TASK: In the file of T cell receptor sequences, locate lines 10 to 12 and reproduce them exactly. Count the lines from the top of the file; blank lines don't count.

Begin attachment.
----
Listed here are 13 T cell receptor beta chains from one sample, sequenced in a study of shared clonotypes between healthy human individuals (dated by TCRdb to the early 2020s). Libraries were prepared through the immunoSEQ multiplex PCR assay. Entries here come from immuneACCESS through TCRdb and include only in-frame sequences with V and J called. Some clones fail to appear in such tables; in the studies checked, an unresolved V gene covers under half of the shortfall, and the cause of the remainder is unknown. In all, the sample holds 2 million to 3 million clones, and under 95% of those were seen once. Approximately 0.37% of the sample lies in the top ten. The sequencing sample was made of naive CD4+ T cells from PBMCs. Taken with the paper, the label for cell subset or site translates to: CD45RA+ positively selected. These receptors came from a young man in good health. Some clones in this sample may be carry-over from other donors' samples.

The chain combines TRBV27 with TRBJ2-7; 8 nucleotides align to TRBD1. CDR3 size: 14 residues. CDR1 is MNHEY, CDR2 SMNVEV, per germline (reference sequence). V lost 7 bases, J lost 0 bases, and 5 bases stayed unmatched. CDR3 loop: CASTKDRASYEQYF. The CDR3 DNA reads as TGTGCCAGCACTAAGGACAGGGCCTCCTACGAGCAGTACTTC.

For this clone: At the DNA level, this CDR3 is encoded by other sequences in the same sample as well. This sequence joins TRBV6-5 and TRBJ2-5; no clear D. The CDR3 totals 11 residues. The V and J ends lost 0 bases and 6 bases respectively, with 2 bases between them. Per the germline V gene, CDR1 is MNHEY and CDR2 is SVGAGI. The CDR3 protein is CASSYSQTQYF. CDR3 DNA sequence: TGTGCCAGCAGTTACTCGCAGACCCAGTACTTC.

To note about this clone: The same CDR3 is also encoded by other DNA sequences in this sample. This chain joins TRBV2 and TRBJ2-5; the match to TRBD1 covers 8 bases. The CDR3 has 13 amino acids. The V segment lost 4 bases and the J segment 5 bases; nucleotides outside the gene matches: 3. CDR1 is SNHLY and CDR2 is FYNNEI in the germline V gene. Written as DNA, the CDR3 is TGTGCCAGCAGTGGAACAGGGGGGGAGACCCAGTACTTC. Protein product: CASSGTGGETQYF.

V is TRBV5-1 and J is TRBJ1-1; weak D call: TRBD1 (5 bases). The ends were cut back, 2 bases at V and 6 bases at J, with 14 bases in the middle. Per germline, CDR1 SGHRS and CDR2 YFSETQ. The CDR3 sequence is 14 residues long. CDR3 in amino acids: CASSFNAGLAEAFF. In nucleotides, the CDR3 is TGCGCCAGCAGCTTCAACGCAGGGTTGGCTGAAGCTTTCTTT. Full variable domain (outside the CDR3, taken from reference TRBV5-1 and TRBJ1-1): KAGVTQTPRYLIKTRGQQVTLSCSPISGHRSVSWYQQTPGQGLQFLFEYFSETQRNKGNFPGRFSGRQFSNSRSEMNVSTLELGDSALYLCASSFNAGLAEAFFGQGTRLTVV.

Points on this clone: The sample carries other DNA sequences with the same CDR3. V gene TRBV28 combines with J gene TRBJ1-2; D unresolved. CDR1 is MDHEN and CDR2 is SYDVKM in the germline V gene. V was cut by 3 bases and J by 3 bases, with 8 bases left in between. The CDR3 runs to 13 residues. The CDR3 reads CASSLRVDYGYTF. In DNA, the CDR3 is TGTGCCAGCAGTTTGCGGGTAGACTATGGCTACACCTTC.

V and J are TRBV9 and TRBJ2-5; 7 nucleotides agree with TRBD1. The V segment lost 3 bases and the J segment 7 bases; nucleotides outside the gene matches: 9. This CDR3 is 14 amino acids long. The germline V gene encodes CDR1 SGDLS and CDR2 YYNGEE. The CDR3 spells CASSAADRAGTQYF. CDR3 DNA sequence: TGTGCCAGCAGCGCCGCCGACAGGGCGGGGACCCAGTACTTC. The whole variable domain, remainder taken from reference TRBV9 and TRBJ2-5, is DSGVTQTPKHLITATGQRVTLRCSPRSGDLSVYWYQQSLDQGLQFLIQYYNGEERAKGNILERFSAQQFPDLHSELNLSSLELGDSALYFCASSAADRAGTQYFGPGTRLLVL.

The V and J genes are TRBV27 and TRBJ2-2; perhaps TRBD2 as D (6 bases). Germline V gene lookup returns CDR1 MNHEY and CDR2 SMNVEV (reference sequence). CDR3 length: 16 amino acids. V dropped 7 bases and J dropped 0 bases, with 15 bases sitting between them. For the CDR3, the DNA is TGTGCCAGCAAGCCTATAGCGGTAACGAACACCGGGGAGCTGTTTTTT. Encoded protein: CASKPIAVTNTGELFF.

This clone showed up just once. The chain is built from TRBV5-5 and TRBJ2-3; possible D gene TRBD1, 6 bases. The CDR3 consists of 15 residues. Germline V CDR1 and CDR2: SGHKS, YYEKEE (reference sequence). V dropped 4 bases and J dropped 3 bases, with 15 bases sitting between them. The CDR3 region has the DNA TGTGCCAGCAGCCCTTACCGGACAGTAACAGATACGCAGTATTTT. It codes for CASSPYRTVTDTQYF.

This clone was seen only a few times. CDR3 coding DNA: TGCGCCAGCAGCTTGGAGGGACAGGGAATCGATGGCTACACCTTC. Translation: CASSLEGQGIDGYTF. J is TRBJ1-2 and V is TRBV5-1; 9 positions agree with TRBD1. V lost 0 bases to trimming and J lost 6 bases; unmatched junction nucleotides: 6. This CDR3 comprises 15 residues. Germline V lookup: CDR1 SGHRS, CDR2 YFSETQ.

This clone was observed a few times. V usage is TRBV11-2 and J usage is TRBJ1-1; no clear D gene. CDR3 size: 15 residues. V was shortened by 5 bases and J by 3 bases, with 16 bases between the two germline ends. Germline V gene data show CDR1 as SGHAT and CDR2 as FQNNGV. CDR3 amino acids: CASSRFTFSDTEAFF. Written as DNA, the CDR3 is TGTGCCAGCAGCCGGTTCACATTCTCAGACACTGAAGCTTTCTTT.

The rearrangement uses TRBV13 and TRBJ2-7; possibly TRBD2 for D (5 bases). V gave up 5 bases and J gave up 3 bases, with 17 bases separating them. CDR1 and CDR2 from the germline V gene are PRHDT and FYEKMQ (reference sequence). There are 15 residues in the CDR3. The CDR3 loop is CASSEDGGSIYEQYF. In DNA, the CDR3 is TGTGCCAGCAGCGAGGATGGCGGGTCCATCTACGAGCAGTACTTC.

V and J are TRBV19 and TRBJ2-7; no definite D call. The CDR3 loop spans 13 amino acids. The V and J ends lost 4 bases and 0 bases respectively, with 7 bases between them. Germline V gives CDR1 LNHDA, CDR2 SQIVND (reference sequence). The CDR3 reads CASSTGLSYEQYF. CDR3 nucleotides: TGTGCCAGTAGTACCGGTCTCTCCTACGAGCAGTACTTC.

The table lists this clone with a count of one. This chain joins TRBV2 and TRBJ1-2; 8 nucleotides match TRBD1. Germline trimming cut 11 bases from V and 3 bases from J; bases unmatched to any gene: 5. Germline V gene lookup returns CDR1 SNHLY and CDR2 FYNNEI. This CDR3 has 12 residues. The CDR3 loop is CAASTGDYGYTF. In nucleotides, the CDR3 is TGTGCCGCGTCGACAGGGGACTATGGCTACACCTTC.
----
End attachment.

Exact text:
This clone was seen only a few times. CDR3 coding DNA: TGCGCCAGCAGCTTGGAGGGACAGGGAATCGATGGCTACACCTTC. Translation: CASSLEGQGIDGYTF. J is TRBJ1-2 and V is TRBV5-1; 9 positions agree with TRBD1. V lost 0 bases to trimming and J lost 6 bases; unmatched junction nucleotides: 6. This CDR3 comprises 15 residues. Germline V lookup: CDR1 SGHRS, CDR2 YFSETQ.

This clone was observed a few times. V usage is TRBV11-2 and J usage is TRBJ1-1; no clear D gene. CDR3 size: 15 residues. V was shortened by 5 bases and J by 3 bases, with 16 bases between the two germline ends. Germline V gene data show CDR1 as SGHAT and CDR2 as FQNNGV. CDR3 amino acids: CASSRFTFSDTEAFF. Written as DNA, the CDR3 is TGTGCCAGCAGCCGGTTCACATTCTCAGACACTGAAGCTTTCTTT.

The rearrangement uses TRBV13 and TRBJ2-7; possibly TRBD2 for D (5 bases). V gave up 5 bases and J gave up 3 bases, with 17 bases separating them. CDR1 and CDR2 from the germline V gene are PRHDT and FYEKMQ (reference sequence). There are 15 residues in the CDR3. The CDR3 loop is CASSEDGGSIYEQYF. In DNA, the CDR3 is TGTGCCAGCAGCGAGGATGGCGGGTCCATCTACGAGCAGTACTTC.